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All Louisville police divisions to be equipped with drones

Three people looking at drone equipment on a table.
Roberto Roldan
LMPD IT manager Travis Eicher, left, showing Mayor Craig Greenberg, center, and police Chief Jackie Gwinn-Villaroel, right, the type of drones the department has acquired.

Every police division in Louisville will be equipped with drone technology, as part of a pilot program city officials announced Thursday.

Dozens of Louisville Metro Police Department officers will undergo Federal Aviation Administration training on how and when to use the small, camera-equipped drones. For the pilot program, each of LMPD’s eight divisions will have at least one unmanned aircraft.

The program grew out of efforts to address the use of ATVs and dirt bikes in Riverview Park and parts of the Louisville Loop in southwest Jefferson County, officials said. In April, two people were hit and killed by a person on an ATV while walking on the Loop.

LMPD Chief Jackie Gwinn-Villaroel said at a press conference Thursday that the department plans to test out the drones for search-and-rescue operations, surveying traffic collisions and getting a birds-eye view of hard-to-reach places, like the Loop.

“I’m super excited that we are in a space now that this city is embracing technology, but still holding us accountable for how we’re using it,” she said. “This is how we move our city forward.”

Gwinn-Villaroel said that every officer who uses a drone will be trained and certified by the FAA. The training and purchase of drones is expected to cost about $100,000. City leaders did not provide a timeline for implementing the program.

LMPD has been using drones “for a while,” Gwinn-Villaroel said. The pilot program will expand the operation. LMPD is one of an estimated 1,400 law enforcement agencies across the country that have started implementing drone technology into their daily operations.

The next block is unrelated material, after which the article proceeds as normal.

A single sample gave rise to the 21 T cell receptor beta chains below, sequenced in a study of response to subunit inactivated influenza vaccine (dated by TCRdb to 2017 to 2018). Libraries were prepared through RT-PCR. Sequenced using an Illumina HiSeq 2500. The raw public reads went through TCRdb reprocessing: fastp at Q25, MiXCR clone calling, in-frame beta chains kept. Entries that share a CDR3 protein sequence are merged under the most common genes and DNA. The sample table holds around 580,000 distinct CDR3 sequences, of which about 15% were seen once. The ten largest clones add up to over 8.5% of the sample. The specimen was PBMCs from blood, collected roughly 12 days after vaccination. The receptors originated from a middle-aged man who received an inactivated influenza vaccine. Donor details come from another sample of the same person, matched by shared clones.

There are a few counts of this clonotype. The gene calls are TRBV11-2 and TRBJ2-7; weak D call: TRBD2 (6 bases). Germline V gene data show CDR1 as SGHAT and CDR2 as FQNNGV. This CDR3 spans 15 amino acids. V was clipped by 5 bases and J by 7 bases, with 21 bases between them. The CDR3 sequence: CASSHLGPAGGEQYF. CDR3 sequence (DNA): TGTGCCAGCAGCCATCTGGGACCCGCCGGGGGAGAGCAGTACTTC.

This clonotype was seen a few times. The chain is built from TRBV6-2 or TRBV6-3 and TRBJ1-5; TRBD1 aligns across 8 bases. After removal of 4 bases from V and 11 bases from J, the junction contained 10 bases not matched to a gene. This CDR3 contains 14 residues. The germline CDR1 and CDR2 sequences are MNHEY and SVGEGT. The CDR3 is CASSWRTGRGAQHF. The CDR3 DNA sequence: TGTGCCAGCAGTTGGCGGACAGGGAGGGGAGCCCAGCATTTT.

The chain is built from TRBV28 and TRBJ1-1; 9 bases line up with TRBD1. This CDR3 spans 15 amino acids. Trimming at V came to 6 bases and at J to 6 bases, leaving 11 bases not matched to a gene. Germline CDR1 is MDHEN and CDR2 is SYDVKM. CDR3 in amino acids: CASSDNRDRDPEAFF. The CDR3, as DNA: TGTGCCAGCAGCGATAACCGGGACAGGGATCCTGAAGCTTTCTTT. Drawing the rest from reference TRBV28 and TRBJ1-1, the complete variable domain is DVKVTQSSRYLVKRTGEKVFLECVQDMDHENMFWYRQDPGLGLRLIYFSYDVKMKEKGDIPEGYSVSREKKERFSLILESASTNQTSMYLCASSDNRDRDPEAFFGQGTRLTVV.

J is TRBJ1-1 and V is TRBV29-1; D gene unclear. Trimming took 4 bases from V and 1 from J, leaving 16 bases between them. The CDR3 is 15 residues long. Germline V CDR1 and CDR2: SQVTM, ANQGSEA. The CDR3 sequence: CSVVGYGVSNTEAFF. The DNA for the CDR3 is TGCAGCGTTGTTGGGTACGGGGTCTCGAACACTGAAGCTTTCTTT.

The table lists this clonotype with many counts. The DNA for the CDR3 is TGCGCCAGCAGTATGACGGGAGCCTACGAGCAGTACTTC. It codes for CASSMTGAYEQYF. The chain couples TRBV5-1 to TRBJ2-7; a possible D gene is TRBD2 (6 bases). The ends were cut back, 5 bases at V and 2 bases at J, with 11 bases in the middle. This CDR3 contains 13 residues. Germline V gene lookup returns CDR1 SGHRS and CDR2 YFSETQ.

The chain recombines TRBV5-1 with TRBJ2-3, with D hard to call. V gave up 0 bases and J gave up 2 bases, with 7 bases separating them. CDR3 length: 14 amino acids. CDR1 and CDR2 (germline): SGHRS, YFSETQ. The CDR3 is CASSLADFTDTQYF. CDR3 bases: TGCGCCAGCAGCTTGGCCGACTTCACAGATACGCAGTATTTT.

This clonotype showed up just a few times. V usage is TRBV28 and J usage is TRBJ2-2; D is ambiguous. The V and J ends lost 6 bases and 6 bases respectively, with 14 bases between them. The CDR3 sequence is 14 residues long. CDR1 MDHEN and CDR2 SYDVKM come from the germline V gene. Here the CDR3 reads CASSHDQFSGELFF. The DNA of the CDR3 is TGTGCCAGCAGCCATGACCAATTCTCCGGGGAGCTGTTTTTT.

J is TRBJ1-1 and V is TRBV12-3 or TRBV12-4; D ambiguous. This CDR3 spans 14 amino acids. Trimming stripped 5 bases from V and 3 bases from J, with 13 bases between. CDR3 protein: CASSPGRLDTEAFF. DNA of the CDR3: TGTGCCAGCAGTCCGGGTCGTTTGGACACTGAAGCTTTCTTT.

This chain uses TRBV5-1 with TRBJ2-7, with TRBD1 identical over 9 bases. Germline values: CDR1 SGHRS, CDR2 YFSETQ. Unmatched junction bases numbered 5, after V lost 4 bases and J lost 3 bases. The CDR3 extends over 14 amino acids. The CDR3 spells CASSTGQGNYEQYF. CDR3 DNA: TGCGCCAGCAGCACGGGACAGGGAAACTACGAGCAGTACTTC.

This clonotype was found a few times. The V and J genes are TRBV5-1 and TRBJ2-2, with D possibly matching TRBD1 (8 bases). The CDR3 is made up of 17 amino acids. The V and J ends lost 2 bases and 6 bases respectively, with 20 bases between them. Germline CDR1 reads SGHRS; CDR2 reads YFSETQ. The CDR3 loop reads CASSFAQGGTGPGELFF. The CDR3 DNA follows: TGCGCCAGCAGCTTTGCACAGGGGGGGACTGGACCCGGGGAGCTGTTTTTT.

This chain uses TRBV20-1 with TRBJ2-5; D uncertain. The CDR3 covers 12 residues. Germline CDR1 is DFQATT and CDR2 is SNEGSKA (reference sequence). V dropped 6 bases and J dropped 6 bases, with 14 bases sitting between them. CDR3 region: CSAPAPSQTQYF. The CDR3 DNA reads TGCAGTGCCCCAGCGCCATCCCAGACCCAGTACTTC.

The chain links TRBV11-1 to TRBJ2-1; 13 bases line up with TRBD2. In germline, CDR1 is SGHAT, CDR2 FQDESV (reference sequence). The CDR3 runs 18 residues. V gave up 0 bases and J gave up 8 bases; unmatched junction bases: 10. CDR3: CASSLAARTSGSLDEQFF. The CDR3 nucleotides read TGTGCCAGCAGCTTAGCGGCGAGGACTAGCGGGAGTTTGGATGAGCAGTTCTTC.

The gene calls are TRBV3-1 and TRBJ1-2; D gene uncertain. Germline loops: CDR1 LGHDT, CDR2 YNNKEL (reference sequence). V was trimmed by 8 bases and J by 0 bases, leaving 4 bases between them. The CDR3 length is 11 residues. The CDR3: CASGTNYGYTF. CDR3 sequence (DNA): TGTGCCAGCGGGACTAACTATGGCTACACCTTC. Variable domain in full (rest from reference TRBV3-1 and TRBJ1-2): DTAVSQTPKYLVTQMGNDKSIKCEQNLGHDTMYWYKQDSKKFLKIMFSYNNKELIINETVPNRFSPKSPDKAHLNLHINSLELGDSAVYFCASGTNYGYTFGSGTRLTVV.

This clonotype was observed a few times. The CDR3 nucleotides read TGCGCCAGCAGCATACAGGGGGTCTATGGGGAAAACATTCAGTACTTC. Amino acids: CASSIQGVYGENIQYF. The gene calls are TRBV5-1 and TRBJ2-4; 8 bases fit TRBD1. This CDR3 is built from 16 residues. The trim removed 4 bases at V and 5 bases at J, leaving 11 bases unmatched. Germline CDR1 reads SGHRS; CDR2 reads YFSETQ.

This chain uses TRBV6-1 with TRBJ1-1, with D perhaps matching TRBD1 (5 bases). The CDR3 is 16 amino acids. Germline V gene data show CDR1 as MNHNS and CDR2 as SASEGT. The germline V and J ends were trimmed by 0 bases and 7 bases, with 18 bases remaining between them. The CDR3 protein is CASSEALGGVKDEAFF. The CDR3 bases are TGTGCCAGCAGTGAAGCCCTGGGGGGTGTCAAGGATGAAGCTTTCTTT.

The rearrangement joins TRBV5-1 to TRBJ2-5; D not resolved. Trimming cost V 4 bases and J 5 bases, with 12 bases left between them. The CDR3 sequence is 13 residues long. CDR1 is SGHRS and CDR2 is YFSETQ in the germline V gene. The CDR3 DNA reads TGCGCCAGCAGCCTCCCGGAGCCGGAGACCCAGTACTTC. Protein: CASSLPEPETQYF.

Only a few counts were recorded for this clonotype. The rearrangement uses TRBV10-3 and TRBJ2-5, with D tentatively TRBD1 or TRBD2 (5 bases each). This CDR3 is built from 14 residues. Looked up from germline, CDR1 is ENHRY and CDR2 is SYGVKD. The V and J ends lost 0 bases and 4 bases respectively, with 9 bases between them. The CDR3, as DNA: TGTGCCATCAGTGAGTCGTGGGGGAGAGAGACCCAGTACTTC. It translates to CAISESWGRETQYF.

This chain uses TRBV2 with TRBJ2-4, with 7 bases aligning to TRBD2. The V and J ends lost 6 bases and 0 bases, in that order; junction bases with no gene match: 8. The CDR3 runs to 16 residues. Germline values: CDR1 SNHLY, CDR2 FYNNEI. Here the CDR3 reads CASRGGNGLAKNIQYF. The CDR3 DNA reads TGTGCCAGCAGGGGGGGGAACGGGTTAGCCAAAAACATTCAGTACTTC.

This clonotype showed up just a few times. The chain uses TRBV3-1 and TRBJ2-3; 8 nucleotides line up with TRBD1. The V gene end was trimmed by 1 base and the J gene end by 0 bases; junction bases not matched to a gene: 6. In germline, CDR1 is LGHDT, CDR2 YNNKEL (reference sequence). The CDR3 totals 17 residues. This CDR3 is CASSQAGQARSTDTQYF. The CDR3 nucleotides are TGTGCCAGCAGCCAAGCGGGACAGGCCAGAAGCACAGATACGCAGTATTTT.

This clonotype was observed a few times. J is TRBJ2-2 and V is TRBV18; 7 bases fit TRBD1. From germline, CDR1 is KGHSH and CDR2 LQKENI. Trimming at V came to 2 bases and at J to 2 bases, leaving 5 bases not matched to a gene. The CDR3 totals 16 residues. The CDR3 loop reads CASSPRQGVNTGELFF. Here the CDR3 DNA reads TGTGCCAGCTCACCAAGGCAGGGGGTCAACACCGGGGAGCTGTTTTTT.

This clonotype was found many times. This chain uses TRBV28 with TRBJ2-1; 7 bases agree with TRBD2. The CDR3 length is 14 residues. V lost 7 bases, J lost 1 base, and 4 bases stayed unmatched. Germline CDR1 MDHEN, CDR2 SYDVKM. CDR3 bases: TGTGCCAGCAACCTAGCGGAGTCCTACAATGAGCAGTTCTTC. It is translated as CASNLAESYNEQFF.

Some civil liberties groups have expressed concerns about the increased surveillance of daily life in America. The ACLU sued Baltimore in 2020 over aerial surveillance that captured all daytime activities in a large swath of the city. A federal court ruled the program violated the Fourth Amendment.

Louisville officials stressed that officers will be restricted in when they can use drones, to ensure people’s privacy and constitutional rights.

The police department is expected to undergo reforms through a consent decree that the city is currently negotiating with federal officials. The Department of Justice released a report last year showing that Louisville police engage in discriminatory policing and violate residents’ civil rights.

According to LMPD’s Standard Operating Procedures, the drones “will not be used for the purpose of investigative surveillance” and drone operators “will make every effort not to record locations and persons that are not the subject of the mission.”

The appropriate uses for the drones, per LMPD policy, are:

  • Documenting crime scenes and vehicle collisions
  • Hazardous material (HAZMAT) incidents
  • Search and rescue operations
  • Barricaded subjects and SWAT Team call-outs
  • Disaster responses
  • Searches for fleeing suspects
  • Special event overwatch
  • Any other incidents approved by the Chief of Police, or his/her designee

In response to questions from reporters, Gwinn-Villaroel said LMPD would work on a policy for releasing flight data publicly.
Louisville Mayor Craig Greenberg said the city has recently invested in additional lighting and license plate readers at public parks to help police catch people who commit crimes. But he said it’s not enough.

“We need more technology to help us monitor activity that threatens public safety, like street racing or people riding ATVs and dirt bikes in other spaces that are reserved for pedestrians, that are supposed to be safe spaces for people to enjoy,” he said.

Greenberg and Gwinn-Villaroel were joined at Thursday’s press conference by police officers and supervisors involved in the pilot program. Democratic Metro Council Members Ben Reno-Weber, Rick Blackwell and Cindi Fowler of Districts 8, 12 and 14 also spoke in support.

Roughly half of the $100,000 cost of the program will come from council members’ discretionary spending, known as neighborhood development funds. LMPD will cover the rest from its general budget.

Roberto Roldan is the City Politics and Government Reporter for WFPL. Email Roberto at rroldan@lpm.org.

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